I can’t remember when I first heard the word ‘depression’. I expect it was in the context of weather. And, growing up in the nineties, ‘that’s mental’ was an expression of disbelief. So, despite a parent having experienced multiple episodes of mental ill health, it just wasn’t something we talked about at home. Or indeed at school. Or anywhere. If my brothers or I complained of feeling sad, we were told, “Cheer up! It might never happen.”
But then, when I hit my early twenties, it did happen. I didn’t have the words to describe my dark thoughts, my bleak moods or that hollow feeling of despair. Eventually I talked to my GP, who diagnosed me with depression. It felt like the end of the world. Why me? What should I do? Would this word – ‘depression’ – help my nearest and dearest understand why I couldn’t leave the house most days? What could they do to help?
I was put on a waiting list for CBT, but in the meantime I was left to stew in my shame. I’d never had a conversation about mental health before. Nobody I knew had told me they’d experienced anything vaguely similar. I remember feeling so alone, so scared and confused.
I certainly don’t blame my family or friends for our lack of communication about mental health. We are all a product of our times. However, I really struggled to find a way to talk about how I was feeling. I didn't understand enough about how the mind works, and I lacked the vocabulary that might have helped me open up to my nearest and dearest about my mental health condition. In those pre-smartphone days, I had very few means of filling this knowledge gap, especially when I was at my lowest.
Gradually, I recovered, mostly on my own. The CBT helped me challenge my low opinion of myself, and I managed to do some exercise, which began to restore my mood. Within a few months, I got better and returned to work and relative ‘normality’ (whatever that is).
I felt well for a good couple of years before things took a turn for the worse again. I recognised the symptoms of depression, but felt powerless to do anything about it. I struggled to talk to anyone, and again it took months for my mental health to return.
This pattern occurred several times in my late twenties: each time I recovered, I felt stronger and more certain that I had the tools to make sure I never let things get so bad again. Yet each time, I was wrong. With every episode of depression, the desperation felt deeper.
Then, seven months ago, within a matter of weeks, I went from being a high-performing, sporty, positive person to an extremely unwell 31-year-old who believed life was no longer worth living. I isolated myself, only managing the odd one-word WhatsApp to my mum or my best friend. As for my family and friends, they have only ever wanted to help, but very few have ever known how. How would they know? You see, when I am at my lowest, I don’t believe they can help. I don’t believe anyone can help. But the thing is, someone always can.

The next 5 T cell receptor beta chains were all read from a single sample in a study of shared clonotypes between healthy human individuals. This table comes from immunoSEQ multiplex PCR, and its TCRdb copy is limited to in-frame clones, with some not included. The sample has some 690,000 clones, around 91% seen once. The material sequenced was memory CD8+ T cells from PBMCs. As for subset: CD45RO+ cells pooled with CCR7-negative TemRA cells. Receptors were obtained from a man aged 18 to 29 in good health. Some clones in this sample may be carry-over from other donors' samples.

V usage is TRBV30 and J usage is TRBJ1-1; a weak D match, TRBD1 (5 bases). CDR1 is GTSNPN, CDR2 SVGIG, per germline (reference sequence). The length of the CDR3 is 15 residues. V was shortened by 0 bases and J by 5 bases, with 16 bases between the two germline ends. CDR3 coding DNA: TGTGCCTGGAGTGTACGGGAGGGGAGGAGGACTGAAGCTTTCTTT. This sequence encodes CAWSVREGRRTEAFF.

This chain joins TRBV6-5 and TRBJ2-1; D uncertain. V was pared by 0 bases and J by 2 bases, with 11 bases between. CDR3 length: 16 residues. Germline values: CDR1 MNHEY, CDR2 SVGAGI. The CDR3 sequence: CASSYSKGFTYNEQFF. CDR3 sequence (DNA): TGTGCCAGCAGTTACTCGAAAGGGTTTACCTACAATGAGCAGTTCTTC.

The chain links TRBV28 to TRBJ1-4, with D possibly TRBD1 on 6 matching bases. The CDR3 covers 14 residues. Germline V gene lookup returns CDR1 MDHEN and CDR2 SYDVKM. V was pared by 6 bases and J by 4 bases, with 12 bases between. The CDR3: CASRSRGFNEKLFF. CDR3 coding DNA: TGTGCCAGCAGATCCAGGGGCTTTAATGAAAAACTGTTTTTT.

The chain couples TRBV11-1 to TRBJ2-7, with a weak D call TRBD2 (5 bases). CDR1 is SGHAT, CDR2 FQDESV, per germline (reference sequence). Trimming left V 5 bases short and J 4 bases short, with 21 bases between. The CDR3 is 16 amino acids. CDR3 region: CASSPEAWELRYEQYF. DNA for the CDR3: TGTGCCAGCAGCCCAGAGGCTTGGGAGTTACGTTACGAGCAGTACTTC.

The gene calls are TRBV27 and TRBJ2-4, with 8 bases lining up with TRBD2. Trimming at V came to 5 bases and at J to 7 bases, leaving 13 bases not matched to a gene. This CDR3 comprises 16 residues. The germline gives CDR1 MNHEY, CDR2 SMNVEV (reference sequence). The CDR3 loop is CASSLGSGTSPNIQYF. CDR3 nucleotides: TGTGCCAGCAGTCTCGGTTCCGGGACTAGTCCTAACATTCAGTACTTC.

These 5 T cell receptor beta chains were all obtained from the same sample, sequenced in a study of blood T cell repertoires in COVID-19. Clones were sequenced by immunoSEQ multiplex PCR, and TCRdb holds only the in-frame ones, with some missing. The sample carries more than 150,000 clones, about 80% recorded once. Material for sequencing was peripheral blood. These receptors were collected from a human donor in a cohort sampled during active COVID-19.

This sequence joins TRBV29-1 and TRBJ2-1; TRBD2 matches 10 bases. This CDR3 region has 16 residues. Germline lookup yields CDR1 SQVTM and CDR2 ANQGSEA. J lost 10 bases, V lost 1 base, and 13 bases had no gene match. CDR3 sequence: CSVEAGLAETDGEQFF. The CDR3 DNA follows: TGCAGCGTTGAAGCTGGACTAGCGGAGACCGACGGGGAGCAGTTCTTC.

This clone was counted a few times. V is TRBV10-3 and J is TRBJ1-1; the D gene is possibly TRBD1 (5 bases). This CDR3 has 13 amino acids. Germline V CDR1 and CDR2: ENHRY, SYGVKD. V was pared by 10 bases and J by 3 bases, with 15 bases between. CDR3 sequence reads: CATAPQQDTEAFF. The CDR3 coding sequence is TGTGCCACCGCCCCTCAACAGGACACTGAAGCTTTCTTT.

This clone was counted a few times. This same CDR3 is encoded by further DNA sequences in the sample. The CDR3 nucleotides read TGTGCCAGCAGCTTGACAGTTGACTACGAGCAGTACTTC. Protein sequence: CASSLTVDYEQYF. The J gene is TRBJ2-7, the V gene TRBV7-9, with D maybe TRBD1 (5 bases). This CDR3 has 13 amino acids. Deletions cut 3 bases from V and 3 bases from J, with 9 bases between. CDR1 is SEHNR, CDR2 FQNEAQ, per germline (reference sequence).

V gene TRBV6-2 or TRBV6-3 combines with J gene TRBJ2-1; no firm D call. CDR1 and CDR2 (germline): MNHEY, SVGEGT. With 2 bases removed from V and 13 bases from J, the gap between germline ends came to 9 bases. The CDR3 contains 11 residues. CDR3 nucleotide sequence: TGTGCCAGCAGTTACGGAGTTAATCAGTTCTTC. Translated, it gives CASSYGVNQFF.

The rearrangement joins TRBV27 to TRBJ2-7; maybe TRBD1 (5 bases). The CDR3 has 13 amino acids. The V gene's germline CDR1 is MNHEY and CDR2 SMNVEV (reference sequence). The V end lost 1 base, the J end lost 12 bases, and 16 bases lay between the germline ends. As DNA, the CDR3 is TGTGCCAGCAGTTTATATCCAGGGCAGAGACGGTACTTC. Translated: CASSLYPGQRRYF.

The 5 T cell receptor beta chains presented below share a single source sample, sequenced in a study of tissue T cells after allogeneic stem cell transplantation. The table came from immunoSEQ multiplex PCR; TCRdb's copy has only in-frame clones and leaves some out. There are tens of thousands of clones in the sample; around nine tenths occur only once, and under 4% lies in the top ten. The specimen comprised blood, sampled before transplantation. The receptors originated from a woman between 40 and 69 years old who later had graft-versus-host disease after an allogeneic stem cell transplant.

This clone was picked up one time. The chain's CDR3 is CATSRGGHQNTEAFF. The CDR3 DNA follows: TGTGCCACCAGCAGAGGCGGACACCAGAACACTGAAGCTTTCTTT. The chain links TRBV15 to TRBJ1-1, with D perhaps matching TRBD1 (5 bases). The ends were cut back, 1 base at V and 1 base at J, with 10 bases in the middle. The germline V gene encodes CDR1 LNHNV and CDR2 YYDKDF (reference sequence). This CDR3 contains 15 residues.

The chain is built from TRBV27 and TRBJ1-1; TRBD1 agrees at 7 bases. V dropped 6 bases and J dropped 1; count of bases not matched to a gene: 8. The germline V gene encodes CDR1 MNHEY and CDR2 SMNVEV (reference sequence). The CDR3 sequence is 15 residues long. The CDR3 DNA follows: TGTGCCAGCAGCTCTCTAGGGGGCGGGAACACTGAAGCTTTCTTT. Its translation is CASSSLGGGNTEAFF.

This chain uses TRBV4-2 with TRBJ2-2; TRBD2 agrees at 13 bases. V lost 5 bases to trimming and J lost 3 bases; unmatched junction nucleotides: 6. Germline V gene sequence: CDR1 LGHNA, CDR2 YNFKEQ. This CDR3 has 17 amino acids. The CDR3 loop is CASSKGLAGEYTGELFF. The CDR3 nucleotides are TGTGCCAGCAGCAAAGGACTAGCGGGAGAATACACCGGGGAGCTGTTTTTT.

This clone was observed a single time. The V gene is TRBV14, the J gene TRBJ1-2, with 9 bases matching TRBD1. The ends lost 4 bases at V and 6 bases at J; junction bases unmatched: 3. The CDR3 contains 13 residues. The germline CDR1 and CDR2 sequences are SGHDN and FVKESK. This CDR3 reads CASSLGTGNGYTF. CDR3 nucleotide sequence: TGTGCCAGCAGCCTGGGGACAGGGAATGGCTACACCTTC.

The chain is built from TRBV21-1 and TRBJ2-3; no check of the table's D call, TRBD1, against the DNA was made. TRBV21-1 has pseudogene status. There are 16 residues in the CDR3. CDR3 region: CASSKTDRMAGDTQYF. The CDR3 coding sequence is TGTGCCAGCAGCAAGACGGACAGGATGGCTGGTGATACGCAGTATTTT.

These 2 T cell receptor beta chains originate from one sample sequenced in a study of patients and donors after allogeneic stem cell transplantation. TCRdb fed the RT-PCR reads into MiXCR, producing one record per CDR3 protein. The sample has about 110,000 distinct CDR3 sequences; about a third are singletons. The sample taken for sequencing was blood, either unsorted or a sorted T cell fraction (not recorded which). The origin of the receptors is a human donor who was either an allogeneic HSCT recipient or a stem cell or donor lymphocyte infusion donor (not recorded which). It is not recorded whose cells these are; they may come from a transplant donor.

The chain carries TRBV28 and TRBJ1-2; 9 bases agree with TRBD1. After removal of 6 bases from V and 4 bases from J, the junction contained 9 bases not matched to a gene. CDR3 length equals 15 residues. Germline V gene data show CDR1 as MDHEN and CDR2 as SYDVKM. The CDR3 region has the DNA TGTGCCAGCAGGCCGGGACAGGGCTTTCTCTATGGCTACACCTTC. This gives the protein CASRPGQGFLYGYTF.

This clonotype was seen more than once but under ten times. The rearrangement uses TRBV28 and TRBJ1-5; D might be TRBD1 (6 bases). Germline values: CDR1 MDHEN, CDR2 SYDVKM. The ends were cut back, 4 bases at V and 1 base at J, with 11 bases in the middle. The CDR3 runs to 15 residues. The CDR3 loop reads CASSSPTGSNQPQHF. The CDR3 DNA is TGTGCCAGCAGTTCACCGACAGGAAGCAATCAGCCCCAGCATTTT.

And this time around, I have totally changed my mind about the value of and my approach to speaking to people about my mental health and illness. Yes, it is important to let people in when you’re feeling down, and to stay in touch with people if you can. But fundamentally, the vital thing is for us all to have conversations about our mental health – when we are well. For it is then that we can best express ourselves, best understand and communicate our needs, and best relate to others. Through these frank conversations, the strongest safety nets are forged.
So that’s my plan. Open up now (that I’m better) about how bad things got, and may get again. Tell people explicitly how they can best support me, with specific practical examples, so we’re all prepared for whatever lies ahead. And – crucially – listen actively to those around me, letting them share their own experiences and fears.
It definitely helps when my family and friends initiate such conversations with me too. It shows me that they care, that they are comfortable speaking about deeper and darker matters, and it keeps a supportive channel of communication open (in good times and bad). I particularly appreciate questions like, “how are you feeling in yourself at the moment?”, “what's on your mind today?” and “how are you feeling about the day/week/month ahead?”.
There are plenty of resources out there to help develop these open conversations. My top tip for supporting friends with depression is to persevere, stay in touch to show you are thinking of them (even when you receive little or no response), offer unconditional support and demand nothing in return. My best friend is truly brilliant at this (I guess that is why she is my best friend!).
Sadly so many of us have struggled through the stigma, shame and solitude that often accompany mental illness. But I firmly believe that if we all make time to talk, the next generation will not have to endure the same silent struggles. The time to talk is now: so what are you waiting for?